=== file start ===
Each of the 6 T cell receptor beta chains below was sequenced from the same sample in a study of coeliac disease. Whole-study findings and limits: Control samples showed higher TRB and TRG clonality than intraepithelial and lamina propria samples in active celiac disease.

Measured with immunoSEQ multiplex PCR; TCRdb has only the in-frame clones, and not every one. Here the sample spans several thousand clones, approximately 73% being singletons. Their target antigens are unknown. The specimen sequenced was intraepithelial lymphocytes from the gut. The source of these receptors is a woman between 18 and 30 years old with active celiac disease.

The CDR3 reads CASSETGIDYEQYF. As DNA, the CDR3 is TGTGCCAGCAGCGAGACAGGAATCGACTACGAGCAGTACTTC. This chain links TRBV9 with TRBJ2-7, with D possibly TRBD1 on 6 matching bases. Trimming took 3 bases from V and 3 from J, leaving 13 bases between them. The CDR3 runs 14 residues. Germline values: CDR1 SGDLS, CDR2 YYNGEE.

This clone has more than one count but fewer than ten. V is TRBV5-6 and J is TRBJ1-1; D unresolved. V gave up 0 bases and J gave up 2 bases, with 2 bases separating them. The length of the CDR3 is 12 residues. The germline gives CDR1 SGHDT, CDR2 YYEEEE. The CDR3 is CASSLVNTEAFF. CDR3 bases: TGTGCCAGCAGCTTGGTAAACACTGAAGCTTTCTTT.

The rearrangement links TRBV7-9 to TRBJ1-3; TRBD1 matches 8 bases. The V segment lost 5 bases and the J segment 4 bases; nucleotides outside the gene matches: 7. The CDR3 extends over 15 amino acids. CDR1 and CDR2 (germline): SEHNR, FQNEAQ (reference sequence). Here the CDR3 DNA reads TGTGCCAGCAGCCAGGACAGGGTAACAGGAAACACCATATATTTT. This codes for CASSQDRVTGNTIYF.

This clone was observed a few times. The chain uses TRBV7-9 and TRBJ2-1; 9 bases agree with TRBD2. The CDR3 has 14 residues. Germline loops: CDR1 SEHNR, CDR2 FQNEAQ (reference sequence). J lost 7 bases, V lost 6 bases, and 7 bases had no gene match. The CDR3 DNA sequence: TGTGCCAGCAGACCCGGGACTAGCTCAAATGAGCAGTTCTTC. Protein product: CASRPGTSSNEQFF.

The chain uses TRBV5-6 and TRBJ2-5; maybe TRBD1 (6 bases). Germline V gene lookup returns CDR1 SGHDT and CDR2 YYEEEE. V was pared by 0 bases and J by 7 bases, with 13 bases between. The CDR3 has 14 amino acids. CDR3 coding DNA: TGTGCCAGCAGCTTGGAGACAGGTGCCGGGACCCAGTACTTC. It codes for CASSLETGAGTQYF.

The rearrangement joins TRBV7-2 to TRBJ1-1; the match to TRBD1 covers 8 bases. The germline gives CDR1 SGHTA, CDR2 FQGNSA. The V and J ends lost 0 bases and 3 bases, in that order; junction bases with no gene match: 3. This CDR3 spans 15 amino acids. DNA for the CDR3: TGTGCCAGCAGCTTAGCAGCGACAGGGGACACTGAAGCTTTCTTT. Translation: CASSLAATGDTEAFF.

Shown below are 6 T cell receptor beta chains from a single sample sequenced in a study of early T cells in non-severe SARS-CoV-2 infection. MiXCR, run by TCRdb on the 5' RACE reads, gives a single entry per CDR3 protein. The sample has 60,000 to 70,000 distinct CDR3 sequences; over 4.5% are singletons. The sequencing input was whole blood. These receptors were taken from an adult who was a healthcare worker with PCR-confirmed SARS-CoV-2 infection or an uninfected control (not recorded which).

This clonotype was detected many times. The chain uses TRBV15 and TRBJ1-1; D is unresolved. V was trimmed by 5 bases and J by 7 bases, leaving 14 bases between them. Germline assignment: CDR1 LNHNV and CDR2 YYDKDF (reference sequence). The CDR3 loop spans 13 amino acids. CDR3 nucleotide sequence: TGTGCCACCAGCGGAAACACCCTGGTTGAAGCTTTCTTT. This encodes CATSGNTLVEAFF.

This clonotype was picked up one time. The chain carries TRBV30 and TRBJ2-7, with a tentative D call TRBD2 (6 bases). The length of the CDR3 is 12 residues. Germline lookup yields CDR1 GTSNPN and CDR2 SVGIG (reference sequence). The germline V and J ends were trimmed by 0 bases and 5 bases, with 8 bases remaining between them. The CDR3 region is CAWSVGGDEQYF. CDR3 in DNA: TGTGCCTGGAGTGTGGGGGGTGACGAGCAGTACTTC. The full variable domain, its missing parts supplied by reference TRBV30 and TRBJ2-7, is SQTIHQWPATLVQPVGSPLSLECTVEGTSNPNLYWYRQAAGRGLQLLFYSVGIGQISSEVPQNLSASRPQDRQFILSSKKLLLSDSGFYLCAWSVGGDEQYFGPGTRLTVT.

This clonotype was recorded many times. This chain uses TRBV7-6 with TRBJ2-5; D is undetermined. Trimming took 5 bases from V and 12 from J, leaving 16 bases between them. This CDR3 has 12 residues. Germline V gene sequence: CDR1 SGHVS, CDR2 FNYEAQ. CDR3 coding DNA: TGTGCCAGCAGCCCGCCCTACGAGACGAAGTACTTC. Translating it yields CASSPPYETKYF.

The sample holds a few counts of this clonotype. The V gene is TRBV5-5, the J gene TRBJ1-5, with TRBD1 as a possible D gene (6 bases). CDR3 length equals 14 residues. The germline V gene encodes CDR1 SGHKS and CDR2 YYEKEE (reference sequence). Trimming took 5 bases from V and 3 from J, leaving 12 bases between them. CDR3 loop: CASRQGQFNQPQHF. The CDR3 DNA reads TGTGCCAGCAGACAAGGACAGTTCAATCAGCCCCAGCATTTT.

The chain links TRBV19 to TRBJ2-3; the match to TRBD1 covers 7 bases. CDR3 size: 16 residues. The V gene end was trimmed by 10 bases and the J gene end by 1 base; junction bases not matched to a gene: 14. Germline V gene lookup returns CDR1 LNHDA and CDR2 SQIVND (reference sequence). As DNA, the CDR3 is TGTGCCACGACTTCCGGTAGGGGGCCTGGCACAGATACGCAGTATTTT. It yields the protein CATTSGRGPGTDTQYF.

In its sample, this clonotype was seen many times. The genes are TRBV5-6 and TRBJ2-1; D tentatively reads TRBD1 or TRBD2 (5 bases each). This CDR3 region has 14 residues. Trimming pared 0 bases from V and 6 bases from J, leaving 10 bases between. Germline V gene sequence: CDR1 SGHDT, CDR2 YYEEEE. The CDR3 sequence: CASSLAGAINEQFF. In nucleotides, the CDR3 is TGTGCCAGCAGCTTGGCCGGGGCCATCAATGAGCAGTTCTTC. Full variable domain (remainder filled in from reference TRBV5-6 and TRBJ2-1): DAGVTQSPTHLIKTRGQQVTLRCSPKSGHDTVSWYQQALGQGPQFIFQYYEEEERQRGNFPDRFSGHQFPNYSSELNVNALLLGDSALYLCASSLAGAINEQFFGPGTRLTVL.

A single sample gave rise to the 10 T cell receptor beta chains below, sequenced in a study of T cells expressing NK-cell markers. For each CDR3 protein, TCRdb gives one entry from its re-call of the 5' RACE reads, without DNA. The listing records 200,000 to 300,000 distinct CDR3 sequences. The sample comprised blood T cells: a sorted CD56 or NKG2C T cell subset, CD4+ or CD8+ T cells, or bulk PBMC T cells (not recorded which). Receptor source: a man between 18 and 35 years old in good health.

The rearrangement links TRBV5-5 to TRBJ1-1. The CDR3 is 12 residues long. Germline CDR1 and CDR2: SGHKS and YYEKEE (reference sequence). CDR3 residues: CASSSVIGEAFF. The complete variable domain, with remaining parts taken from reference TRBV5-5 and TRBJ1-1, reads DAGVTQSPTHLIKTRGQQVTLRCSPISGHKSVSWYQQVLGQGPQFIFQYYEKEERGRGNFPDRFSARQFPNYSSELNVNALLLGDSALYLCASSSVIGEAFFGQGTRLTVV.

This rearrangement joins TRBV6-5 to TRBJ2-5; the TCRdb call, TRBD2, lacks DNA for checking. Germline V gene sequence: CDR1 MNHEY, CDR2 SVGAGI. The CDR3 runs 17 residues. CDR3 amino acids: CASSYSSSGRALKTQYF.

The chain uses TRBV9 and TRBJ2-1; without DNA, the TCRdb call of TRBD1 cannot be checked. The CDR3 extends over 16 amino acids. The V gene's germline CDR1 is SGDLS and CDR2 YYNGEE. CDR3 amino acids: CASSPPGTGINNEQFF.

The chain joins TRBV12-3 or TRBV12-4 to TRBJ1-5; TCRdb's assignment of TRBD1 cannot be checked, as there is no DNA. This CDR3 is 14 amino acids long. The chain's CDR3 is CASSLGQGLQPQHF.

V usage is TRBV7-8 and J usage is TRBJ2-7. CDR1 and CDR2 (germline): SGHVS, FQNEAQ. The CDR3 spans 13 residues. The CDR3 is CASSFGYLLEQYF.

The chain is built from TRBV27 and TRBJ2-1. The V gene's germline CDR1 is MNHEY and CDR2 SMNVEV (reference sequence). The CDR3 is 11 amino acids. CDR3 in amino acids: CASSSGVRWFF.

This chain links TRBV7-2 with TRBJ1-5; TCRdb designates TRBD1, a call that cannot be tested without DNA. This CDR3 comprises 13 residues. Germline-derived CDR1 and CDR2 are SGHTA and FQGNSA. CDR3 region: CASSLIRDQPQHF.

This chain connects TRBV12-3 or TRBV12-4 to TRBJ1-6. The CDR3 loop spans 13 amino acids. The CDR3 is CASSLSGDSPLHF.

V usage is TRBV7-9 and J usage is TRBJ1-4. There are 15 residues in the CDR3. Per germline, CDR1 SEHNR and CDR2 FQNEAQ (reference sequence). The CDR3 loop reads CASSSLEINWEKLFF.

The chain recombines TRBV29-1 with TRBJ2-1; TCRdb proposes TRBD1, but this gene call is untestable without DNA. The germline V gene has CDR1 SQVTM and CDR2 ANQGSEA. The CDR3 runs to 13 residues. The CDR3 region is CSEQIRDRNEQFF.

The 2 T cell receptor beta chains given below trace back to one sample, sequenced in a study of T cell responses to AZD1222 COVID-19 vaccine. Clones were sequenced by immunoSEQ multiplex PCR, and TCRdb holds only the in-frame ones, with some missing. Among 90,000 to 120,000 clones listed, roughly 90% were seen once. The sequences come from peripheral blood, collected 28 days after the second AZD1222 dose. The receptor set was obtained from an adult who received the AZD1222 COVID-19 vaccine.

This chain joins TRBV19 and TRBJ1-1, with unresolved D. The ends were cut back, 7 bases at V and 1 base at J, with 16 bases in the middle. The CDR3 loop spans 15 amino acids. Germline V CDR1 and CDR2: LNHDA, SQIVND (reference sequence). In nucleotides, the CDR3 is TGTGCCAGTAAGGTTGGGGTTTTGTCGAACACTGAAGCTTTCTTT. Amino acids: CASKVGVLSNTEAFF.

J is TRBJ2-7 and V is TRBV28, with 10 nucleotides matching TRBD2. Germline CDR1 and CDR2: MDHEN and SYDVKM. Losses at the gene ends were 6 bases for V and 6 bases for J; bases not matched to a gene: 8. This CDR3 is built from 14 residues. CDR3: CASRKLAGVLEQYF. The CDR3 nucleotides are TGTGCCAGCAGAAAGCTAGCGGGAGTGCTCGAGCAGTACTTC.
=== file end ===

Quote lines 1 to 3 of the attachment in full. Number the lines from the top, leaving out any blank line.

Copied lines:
Each of the 6 T cell receptor beta chains below was sequenced from the same sample in a study of coeliac disease. Whole-study findings and limits: Control samples showed higher TRB and TRG clonality than intraepithelial and lamina propria samples in active celiac disease.

Measured with immunoSEQ multiplex PCR; TCRdb has only the in-frame clones, and not every one. Here the sample spans several thousand clones, approximately 73% being singletons. Their target antigens are unknown. The specimen sequenced was intraepithelial lymphocytes from the gut. The source of these receptors is a woman between 18 and 30 years old with active celiac disease.

The CDR3 reads CASSETGIDYEQYF. As DNA, the CDR3 is TGTGCCAGCAGCGAGACAGGAATCGACTACGAGCAGTACTTC. This chain links TRBV9 with TRBJ2-7, with D possibly TRBD1 on 6 matching bases. Trimming took 3 bases from V and 3 from J, leaving 13 bases between them. The CDR3 runs 14 residues. Germline values: CDR1 SGDLS, CDR2 YYNGEE.